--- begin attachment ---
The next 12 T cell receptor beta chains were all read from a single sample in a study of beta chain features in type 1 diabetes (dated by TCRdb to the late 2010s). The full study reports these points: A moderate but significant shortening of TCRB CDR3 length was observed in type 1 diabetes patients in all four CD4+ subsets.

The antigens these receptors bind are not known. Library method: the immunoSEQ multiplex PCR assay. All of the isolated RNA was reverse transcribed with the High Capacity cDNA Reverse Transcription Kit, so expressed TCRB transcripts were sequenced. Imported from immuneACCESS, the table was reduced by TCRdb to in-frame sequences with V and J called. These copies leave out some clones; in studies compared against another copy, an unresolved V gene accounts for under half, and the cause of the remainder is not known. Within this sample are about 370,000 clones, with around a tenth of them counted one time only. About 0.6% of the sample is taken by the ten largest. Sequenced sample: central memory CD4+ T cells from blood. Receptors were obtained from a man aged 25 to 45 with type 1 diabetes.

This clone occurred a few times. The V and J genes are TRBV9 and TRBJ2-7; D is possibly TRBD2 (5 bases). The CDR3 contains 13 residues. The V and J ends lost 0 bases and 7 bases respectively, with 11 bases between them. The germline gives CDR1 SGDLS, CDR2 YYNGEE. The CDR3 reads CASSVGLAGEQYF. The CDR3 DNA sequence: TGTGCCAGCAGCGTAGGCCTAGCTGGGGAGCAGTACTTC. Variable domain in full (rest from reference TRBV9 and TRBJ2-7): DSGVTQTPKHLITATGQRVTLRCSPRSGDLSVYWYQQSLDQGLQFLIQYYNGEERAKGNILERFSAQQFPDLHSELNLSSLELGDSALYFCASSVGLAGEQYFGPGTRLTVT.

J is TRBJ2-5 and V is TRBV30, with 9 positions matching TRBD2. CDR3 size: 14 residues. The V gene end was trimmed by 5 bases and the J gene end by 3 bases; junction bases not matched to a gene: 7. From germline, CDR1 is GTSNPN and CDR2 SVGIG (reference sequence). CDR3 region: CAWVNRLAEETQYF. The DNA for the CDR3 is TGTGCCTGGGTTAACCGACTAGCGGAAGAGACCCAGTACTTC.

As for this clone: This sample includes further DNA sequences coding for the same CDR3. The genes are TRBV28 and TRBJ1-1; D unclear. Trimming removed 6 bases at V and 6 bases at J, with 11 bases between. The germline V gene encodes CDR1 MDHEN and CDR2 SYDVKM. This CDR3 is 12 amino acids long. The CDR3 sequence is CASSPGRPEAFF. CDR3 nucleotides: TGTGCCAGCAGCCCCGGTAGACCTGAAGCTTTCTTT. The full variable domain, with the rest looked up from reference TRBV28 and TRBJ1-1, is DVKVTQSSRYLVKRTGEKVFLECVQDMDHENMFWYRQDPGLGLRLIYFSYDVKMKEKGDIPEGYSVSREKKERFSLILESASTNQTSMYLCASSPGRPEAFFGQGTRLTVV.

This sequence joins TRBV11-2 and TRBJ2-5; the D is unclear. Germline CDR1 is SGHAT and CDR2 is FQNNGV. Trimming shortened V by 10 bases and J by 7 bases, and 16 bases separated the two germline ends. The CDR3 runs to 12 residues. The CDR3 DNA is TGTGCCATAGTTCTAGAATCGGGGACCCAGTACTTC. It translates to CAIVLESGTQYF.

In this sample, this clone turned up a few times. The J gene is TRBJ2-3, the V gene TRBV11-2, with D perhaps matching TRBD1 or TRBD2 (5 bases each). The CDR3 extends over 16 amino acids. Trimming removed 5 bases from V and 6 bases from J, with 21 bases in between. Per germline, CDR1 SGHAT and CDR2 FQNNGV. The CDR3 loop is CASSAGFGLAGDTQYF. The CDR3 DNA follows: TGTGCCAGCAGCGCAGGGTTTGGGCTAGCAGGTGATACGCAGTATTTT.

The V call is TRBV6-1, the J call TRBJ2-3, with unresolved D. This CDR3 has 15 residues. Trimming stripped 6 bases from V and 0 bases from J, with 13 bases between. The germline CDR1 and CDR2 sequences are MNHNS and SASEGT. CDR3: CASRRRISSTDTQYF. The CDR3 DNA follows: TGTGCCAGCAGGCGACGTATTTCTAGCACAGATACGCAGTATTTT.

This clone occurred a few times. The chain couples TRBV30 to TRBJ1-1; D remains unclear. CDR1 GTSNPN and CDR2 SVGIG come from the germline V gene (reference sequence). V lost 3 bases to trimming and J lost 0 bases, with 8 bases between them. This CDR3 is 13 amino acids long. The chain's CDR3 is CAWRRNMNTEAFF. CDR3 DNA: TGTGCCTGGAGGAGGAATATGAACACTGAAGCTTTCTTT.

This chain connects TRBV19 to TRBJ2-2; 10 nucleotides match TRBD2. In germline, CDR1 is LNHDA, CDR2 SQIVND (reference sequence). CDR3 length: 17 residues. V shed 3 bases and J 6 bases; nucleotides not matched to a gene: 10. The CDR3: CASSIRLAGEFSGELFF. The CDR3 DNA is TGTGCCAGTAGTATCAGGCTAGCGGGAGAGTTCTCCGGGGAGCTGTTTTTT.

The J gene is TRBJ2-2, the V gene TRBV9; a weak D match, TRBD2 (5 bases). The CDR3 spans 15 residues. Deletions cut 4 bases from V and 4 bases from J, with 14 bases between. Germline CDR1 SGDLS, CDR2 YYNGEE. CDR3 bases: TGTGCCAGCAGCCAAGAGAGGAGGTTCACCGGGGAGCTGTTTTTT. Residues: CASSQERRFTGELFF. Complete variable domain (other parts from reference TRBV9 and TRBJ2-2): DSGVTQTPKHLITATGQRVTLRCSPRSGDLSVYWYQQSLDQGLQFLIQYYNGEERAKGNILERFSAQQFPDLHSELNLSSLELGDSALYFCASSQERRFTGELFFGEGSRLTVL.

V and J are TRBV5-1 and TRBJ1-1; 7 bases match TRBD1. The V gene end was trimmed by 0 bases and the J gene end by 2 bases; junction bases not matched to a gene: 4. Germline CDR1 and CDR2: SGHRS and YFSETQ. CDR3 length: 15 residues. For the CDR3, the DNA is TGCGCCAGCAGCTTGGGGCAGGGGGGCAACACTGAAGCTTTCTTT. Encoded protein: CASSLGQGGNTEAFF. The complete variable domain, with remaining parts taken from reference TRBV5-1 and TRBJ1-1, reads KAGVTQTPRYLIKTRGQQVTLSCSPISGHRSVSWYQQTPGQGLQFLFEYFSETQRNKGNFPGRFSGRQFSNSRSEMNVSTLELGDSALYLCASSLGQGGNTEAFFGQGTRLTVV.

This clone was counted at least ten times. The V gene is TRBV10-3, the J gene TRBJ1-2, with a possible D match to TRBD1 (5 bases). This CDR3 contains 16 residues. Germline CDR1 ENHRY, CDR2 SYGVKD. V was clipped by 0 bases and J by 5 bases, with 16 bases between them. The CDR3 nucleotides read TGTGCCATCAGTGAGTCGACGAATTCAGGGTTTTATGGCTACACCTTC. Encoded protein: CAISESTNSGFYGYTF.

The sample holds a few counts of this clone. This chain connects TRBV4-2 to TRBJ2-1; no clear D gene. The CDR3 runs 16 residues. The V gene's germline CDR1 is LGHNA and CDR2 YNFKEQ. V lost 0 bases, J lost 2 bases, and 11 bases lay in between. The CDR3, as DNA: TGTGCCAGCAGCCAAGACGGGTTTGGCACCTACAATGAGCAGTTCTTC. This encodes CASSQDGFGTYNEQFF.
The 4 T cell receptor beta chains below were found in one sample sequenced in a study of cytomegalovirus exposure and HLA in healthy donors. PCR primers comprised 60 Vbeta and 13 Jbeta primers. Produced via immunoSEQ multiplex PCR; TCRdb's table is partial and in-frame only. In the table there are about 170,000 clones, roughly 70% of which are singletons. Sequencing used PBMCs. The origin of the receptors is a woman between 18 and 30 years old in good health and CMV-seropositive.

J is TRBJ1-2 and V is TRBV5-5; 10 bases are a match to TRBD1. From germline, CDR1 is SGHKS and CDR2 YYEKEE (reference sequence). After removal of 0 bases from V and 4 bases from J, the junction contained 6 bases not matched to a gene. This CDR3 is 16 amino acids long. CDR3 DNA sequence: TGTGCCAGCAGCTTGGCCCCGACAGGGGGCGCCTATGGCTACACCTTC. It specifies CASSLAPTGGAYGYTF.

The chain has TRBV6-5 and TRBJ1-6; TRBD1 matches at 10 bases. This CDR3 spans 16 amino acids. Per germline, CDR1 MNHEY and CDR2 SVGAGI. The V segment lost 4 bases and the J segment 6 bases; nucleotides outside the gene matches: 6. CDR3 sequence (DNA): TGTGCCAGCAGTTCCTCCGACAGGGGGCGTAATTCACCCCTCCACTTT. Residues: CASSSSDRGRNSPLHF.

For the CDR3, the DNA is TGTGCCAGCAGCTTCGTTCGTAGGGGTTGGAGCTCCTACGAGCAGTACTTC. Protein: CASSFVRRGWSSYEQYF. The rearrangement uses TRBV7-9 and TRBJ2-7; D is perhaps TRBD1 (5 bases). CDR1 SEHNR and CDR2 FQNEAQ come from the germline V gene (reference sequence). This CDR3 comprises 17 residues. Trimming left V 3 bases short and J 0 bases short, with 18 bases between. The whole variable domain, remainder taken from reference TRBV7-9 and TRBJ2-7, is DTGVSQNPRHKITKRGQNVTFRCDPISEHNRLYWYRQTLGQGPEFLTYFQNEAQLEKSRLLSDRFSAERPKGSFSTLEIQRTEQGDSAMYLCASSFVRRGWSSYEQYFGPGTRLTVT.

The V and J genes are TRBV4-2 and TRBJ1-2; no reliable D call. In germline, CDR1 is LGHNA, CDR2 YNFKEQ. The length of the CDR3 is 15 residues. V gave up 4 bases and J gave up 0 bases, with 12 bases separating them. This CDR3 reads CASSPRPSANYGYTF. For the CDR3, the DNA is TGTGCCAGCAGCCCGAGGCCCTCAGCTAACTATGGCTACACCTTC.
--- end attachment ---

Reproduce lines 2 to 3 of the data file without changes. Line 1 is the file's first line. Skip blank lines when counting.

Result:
The antigens these receptors bind are not known. Library method: the immunoSEQ multiplex PCR assay. All of the isolated RNA was reverse transcribed with the High Capacity cDNA Reverse Transcription Kit, so expressed TCRB transcripts were sequenced. Imported from immuneACCESS, the table was reduced by TCRdb to in-frame sequences with V and J called. These copies leave out some clones; in studies compared against another copy, an unresolved V gene accounts for under half, and the cause of the remainder is not known. Within this sample are about 370,000 clones, with around a tenth of them counted one time only. About 0.6% of the sample is taken by the ten largest. Sequenced sample: central memory CD4+ T cells from blood. Receptors were obtained from a man aged 25 to 45 with type 1 diabetes.

This clone occurred a few times. The V and J genes are TRBV9 and TRBJ2-7; D is possibly TRBD2 (5 bases). The CDR3 contains 13 residues. The V and J ends lost 0 bases and 7 bases respectively, with 11 bases between them. The germline gives CDR1 SGDLS, CDR2 YYNGEE. The CDR3 reads CASSVGLAGEQYF. The CDR3 DNA sequence: TGTGCCAGCAGCGTAGGCCTAGCTGGGGAGCAGTACTTC. Variable domain in full (rest from reference TRBV9 and TRBJ2-7): DSGVTQTPKHLITATGQRVTLRCSPRSGDLSVYWYQQSLDQGLQFLIQYYNGEERAKGNILERFSAQQFPDLHSELNLSSLELGDSALYFCASSVGLAGEQYFGPGTRLTVT.